The Common Gull is a rare and endangered breeding species at inland habitats in Poland as well as in some other countries in Europe. Breeding biology, habitat and nest site selection were studied in this species in southern Poland. Almost all birds nested on industrial water bodies (gravel pits, sedimentation basins), although fishponds and reservoirs were the most abundant habitat in the study area. Birds built their nests mainly on islets, man-made constructions and dry land on the shores of water bodies. The islets occupied by birds were smaller and were covered by lower vegetation than the unoccupied ones. When occupied islets on industrial water bodies were compared with a random sample of islets on fishponds, the latter were found to be larger, with taller and denser vegetation. This may explain why Common Gulls did not breed on fishponds in southern Poland. Shore-breeding birds nested in open areas with sparse vegetation, occupying sites with less vegetation cover and closer to shrubs or trees than randomly selected points. Breeding performance (mean date of clutch initiation, clutch size, clutch volume, hatching success and breeding success) did not differ among nests built on islets, man-made constructions or on the shores of the water bodies. Breeding success was more than twice as high as in large riverine colonies. Industrial water bodies may become important alternative breeding habitats for this species in Poland.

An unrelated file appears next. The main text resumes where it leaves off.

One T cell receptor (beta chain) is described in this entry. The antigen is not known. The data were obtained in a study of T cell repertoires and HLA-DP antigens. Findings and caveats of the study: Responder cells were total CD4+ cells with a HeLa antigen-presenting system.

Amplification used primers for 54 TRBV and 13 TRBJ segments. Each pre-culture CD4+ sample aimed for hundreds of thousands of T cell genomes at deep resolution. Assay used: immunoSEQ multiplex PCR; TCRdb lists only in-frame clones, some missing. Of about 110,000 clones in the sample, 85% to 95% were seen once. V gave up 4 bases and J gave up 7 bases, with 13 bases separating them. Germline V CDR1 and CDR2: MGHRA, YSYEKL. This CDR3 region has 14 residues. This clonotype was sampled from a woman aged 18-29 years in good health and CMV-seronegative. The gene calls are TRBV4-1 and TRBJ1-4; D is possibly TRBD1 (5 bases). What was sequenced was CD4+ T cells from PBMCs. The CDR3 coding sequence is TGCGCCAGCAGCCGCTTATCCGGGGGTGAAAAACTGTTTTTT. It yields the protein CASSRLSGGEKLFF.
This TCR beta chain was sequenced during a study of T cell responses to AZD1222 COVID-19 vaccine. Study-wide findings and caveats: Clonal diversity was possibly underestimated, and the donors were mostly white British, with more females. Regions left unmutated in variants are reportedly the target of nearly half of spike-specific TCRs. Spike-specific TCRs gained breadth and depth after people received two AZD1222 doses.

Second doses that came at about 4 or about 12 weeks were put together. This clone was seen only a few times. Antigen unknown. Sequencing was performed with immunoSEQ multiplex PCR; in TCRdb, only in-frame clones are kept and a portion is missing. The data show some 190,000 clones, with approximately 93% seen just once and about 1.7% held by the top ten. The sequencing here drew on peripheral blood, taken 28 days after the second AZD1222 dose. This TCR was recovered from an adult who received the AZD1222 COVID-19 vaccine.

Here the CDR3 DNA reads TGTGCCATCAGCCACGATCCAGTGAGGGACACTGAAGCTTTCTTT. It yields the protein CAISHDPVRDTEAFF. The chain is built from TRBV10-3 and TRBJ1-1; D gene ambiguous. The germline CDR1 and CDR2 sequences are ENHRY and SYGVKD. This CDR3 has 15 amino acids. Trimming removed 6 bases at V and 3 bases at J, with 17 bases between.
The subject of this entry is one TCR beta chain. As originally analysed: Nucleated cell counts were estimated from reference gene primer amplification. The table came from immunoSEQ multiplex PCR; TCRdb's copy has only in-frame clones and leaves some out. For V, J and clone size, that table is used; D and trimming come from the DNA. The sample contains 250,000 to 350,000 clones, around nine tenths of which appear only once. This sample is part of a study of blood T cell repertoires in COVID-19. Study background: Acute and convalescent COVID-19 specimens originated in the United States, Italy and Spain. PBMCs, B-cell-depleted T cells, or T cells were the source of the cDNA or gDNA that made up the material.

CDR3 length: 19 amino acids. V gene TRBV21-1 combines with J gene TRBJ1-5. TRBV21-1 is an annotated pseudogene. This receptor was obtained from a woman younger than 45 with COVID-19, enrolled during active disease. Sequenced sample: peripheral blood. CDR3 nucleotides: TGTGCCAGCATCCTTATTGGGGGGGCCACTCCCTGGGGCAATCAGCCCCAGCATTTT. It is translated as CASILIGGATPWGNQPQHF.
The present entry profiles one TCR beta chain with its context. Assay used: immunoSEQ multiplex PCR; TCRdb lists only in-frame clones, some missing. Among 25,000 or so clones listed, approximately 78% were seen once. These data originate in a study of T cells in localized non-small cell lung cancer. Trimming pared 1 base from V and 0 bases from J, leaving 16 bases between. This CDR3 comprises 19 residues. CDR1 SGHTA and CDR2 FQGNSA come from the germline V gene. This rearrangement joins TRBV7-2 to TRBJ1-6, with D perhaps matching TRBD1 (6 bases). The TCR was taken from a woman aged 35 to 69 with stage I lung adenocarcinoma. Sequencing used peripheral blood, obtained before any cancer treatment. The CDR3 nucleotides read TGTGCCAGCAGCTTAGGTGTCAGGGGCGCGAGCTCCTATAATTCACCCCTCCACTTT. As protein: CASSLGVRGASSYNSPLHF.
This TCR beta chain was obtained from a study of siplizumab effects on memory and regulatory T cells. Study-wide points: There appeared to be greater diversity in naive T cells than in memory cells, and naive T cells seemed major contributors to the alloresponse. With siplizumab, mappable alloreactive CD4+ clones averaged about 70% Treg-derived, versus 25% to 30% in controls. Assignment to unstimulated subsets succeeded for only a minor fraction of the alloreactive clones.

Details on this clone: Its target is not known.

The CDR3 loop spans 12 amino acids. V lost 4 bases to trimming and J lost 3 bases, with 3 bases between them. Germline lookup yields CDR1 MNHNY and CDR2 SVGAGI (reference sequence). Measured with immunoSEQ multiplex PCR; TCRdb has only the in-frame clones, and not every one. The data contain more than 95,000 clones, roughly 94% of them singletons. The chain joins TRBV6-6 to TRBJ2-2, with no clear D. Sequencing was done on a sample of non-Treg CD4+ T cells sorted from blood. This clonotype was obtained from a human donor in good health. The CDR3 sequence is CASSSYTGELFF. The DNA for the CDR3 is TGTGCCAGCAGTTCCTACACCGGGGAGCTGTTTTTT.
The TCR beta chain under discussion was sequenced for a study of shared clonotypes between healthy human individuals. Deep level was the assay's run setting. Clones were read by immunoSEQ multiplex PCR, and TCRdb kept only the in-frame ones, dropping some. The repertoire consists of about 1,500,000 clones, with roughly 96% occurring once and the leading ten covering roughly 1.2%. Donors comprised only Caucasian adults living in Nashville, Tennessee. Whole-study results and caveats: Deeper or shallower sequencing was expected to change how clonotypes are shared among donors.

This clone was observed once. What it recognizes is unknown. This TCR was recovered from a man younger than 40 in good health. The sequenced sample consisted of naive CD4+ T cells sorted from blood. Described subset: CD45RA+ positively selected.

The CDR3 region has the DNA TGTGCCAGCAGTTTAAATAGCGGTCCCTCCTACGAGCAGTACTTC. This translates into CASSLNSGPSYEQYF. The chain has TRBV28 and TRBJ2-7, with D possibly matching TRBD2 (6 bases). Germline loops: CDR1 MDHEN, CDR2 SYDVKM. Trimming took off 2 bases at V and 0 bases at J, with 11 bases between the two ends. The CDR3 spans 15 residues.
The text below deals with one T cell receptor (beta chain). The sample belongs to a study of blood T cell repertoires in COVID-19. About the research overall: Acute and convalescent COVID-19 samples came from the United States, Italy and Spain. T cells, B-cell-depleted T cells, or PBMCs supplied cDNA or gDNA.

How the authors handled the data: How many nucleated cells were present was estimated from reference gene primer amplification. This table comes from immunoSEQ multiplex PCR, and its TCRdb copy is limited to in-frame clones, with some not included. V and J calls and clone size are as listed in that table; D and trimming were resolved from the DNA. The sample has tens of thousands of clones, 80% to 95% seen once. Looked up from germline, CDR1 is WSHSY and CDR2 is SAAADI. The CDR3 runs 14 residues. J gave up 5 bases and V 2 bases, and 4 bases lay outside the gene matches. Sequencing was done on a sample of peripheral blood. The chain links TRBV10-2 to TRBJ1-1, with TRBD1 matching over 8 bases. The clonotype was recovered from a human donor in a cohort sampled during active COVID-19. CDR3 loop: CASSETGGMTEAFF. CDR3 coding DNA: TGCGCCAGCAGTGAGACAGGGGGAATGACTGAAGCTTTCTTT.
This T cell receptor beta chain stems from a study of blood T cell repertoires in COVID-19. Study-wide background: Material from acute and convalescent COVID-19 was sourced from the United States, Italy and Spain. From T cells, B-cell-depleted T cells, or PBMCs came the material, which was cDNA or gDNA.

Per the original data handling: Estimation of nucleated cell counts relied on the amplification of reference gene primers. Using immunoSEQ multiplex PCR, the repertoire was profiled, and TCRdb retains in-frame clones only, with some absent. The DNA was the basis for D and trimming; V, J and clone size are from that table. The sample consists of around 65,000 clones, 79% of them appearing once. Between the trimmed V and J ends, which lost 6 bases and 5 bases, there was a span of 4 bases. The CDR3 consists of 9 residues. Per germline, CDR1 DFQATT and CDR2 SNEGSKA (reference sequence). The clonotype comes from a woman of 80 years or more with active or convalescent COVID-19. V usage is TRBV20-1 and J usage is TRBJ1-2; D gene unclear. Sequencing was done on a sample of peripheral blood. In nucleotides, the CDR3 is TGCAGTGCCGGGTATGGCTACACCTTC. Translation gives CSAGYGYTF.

You have requested a machine translation of selected content from our databases. This functionality is provided solely for your convenience and is in no way intended to replace human translation. Neither BioOne nor the owners and publishers of the content make, and they explicitly disclaim, any express or implied representations or warranties of any kind, including, without limitation, representations and warranties as to the functionality of the translation feature or the accuracy or completeness of the translations.
Translations are not retained in our system. Your use of this feature and the translations is subject to all use restrictions contained in the Terms and Conditions of Use of the BioOne website.
Vol. 41 • No. 2